N. Dakota is beautiful in February, especially when student journalists move a press rights bill through the state legislature! It all started as a student project at the University of Jamestown. I joined students, advisers, journalism pros like the NDNA (ND Newspapers Ass’n) and Frank Lomonte of SPLC, in Bismarck Feb. 17th to give my testimony for the John Wall New Voices Act. The ND House passed the bill on to the Senate 92-0! Can’t wait to celebrate when it becomes law!
To help spread the word, there were several interviews, including one in Fargo with WDAY.
Bismarck State College is a community college with a great journalism program. Wow- what energetic students & advisers! It makes a difference. I told how media coverage of the civil rights movement in the early 1960s made a difference, and helped inspire us to speak up against discrimination, and to wear armbands for peace.
In N Dakota, I also spoke with journalism students at NDSU and Valley City State. Thanks for the hospitality, everyone- it was great!
Speaking of journalism….
Media and law meet up at ABA conference in AZ!
Should journalists have the final say on what we know- or don’t know- about our government? Welcome to Feb. 5th’s opening panel of the American Bar Ass’n’s Forum on Communications Law, where journalists, editors and gov’t officials kicked off the debate. Journalist Matthew Ryder said that journalism is “how we protect the 1st Amendment…certain things the public has to know.”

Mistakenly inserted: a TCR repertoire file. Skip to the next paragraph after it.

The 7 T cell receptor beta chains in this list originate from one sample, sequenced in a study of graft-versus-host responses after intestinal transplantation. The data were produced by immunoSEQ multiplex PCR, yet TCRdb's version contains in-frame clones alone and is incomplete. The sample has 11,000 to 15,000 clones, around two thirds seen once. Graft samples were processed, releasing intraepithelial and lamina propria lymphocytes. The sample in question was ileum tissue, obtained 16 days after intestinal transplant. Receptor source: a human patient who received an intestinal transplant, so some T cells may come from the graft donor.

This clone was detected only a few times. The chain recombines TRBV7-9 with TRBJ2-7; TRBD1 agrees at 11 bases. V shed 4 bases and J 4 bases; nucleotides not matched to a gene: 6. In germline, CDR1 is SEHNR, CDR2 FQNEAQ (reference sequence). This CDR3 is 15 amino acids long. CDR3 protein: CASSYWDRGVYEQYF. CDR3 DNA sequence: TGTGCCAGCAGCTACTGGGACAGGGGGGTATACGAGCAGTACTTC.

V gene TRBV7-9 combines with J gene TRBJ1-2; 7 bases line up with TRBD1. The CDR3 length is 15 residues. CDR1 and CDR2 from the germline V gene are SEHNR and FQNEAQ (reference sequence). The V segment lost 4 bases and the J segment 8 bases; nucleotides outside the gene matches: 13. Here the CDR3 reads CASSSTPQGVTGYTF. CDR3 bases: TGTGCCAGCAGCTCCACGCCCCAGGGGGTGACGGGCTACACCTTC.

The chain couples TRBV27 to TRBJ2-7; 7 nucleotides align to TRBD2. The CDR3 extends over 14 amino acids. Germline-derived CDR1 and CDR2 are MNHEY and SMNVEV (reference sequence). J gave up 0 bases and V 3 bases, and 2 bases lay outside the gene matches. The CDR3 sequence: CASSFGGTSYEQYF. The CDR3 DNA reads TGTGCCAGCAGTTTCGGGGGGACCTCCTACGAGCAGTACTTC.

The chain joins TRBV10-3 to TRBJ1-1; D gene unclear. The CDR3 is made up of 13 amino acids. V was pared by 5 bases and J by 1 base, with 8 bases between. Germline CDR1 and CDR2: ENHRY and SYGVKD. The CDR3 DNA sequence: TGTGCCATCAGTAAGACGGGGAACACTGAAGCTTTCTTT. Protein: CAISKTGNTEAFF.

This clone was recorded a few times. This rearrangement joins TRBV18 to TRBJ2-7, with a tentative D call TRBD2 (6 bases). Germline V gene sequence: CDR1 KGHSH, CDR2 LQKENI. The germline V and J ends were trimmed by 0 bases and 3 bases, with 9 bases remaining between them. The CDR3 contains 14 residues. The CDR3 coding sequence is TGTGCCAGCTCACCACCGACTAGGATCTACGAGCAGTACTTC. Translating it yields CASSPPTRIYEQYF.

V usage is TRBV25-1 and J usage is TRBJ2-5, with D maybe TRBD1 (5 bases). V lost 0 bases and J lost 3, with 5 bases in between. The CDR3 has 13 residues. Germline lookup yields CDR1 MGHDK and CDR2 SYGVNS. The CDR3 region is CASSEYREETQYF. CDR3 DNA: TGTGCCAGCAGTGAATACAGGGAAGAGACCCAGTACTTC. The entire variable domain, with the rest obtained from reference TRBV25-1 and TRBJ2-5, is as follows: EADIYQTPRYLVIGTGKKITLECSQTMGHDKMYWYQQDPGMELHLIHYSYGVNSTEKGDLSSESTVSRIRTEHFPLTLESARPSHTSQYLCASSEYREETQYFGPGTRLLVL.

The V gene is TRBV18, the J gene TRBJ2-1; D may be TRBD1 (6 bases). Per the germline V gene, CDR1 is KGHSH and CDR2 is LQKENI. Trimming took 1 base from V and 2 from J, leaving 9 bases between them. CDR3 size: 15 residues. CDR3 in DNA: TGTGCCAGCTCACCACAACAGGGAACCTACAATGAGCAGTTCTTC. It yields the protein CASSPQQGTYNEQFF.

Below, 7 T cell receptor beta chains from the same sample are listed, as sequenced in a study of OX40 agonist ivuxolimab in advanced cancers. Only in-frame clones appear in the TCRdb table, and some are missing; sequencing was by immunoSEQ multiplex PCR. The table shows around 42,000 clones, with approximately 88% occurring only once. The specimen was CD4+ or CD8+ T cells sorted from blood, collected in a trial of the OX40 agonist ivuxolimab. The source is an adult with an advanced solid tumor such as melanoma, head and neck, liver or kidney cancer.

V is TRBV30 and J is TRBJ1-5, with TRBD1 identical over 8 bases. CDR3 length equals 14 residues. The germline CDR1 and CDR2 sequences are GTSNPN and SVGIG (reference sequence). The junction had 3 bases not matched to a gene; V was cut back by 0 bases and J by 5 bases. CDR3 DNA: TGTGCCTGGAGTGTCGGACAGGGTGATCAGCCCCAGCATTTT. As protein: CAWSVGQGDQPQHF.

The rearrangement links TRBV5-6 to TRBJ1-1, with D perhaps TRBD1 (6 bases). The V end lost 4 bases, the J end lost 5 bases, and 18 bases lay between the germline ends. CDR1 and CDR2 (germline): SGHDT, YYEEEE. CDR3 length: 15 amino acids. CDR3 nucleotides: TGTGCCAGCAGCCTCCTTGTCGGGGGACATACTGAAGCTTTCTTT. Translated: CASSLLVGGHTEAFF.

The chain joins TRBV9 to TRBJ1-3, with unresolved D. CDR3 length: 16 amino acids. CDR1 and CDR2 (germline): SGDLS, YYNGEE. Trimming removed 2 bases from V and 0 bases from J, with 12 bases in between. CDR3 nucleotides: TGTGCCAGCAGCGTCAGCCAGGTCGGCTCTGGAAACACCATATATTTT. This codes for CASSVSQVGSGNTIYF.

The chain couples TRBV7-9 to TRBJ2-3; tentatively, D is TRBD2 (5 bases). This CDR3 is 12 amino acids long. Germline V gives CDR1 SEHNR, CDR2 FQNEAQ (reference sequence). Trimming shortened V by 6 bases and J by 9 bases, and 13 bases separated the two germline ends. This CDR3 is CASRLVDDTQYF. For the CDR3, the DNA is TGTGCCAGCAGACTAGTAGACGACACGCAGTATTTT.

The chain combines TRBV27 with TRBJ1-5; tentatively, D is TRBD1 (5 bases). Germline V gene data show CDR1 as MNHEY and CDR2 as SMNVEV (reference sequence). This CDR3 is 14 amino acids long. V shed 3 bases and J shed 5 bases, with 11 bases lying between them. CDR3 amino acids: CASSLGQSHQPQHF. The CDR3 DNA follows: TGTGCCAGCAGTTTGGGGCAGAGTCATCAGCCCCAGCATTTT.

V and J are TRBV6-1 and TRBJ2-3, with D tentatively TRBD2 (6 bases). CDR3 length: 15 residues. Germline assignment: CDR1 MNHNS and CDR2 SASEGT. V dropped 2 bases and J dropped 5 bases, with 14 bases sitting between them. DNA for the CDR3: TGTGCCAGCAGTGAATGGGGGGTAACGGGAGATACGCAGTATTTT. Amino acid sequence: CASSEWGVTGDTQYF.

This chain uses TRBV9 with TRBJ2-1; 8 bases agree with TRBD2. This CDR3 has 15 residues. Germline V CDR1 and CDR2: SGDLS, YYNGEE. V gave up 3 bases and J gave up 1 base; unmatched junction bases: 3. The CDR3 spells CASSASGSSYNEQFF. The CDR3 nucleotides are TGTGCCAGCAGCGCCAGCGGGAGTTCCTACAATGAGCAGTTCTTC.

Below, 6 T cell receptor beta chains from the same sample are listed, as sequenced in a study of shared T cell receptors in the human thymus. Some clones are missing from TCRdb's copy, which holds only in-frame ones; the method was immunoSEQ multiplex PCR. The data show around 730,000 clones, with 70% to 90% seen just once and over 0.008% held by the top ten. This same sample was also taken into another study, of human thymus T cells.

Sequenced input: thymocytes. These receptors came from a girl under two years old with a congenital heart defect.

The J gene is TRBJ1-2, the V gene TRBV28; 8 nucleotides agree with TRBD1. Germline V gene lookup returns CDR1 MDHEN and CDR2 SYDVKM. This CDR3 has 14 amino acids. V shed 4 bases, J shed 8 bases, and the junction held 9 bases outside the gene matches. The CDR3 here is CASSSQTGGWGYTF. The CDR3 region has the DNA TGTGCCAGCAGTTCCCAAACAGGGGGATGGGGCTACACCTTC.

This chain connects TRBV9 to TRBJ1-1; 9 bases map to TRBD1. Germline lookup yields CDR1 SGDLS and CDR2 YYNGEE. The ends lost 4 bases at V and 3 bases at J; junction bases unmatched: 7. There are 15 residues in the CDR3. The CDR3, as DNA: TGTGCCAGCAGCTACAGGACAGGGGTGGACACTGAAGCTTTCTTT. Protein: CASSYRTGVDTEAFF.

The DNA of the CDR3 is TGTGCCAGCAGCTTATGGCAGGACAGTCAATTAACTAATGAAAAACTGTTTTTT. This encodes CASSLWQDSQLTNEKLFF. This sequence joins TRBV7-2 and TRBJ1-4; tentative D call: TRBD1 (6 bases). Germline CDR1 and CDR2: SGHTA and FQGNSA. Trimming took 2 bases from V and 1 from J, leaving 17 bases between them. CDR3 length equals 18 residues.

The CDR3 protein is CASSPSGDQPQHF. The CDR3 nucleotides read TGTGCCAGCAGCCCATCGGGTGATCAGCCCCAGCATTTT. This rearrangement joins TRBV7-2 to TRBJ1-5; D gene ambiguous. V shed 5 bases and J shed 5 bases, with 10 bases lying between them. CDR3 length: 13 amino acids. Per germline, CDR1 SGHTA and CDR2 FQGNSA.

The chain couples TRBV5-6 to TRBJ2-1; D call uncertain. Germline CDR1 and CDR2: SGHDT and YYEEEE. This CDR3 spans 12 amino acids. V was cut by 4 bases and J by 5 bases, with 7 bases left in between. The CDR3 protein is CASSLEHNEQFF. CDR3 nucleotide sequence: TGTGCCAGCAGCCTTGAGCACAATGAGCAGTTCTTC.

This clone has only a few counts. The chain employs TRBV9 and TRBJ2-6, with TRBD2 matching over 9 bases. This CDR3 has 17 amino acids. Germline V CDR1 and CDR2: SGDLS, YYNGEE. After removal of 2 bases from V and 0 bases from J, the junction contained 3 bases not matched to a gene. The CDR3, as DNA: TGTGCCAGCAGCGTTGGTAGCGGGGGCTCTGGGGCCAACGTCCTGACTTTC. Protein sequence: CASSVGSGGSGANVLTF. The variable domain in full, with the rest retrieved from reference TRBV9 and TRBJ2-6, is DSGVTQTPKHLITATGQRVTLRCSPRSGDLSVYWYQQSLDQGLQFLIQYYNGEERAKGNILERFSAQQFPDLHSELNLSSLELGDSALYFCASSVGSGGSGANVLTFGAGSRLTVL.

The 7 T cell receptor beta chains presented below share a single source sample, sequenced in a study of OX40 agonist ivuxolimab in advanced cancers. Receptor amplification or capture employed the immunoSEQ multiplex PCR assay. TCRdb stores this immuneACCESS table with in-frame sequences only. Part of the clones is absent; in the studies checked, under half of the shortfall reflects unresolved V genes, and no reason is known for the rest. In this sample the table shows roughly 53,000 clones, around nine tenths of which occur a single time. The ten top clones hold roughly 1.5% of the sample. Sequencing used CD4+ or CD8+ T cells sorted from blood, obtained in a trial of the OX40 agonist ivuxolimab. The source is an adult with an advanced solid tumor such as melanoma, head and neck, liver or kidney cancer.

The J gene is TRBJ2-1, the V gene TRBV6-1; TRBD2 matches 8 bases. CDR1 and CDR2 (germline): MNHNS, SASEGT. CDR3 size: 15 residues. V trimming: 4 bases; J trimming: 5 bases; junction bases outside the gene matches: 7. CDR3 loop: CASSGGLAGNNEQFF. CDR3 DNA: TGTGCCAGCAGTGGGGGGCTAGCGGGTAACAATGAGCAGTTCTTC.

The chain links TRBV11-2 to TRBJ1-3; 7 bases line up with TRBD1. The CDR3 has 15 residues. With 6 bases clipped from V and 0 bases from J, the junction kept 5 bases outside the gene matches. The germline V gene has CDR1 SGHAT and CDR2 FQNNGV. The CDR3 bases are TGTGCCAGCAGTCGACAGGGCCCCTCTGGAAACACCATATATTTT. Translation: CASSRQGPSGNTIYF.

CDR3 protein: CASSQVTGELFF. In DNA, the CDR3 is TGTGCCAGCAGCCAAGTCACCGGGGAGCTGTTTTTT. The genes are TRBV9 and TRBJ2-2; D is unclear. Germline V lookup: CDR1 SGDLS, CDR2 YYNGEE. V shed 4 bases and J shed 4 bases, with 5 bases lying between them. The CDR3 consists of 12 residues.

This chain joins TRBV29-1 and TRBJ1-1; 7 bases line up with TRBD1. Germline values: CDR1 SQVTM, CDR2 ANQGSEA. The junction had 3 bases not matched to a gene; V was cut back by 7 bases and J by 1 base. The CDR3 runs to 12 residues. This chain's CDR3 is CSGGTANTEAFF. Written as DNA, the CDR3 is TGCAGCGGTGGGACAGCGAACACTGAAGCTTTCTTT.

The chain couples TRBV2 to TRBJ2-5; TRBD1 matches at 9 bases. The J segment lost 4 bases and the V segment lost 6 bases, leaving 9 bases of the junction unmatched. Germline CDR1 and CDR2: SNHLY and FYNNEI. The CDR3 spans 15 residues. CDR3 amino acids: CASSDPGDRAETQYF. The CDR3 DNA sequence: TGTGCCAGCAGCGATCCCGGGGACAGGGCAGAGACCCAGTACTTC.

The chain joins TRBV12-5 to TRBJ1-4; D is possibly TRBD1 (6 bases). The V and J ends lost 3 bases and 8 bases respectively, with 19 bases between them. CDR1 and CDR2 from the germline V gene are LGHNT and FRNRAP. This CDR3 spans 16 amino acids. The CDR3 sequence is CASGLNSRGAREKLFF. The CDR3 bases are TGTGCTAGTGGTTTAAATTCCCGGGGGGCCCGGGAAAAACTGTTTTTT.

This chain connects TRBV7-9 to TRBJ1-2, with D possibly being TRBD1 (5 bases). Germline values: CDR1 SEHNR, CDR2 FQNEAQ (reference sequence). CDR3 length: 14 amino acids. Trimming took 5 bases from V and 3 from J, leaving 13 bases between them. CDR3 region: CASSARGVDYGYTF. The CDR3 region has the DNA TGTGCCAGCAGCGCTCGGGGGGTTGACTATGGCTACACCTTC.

For the keynote, I joined Frank Lomonte, of Student Press Law Center, and Vaughn Hillyard, who was student editor at Thunderbird HS in Glendale, AZ when his article on testing was censored. He won, with help from media lawyer David Botney (chair of the forum.)
At ASU’s Walter Cronkite School of Journalism….
I met up with HS journalism students taking part in a JEA program. It was great to see everyone, including my old friends from Hopi HS, and tell everyone stories about the Birmingham Childrens’ Crusade, Mississippi Freedom Summer and Walter Cronkite.
In 1968, Cronkite said, “it is increasingly clear to this reporter that the only rational way out (of Vietnam) will be to negotiate, not as victors, but as an honorable people who lived up to their pledge to defend democracy, and did the best they could.” If only the gov’t had listened.
Social studies students & teachers had plenty to talk about over at the AZ Bar Foundation, where I met them at a program of the Foundation for Legal Studies in Education. The students told me a few of the things they’re speaking up about, like the right for the HS band to march in the “pride” parade; girls’ rights; animal cruelty.
ASU Law School and Summit Law School students
are participants in the Marshall Brennan Constitutional Literacy Project, teaching the constitution to students in area high schools.
I had a great time at both law schools, talking about black history, our case, and students who speak up (like the ones here!)
South Mountain High School is one of the schools in the program. They not only have Law, but also Aerospace, Dance, Drama, and Communication programs.
Here, and throughout Arizona, where students are directly affected by immigration policy, many are speaking up through groups like the Arizona Dream Act Coalition. In January, a federal judge for Arizona ruled that youth who are covered by the Deferred Action for Childhood Arrivals (DACA) program cannot be denied drivers licenses.
I topped off my AZ visit with Savana Lee (Redding), whose 2009 Supreme Court case Safford v Redding established that public school students cannot be strip searched. Go, Savana! Check out LoveLeeLunacy for some of her handmade eco-friendly jewelry!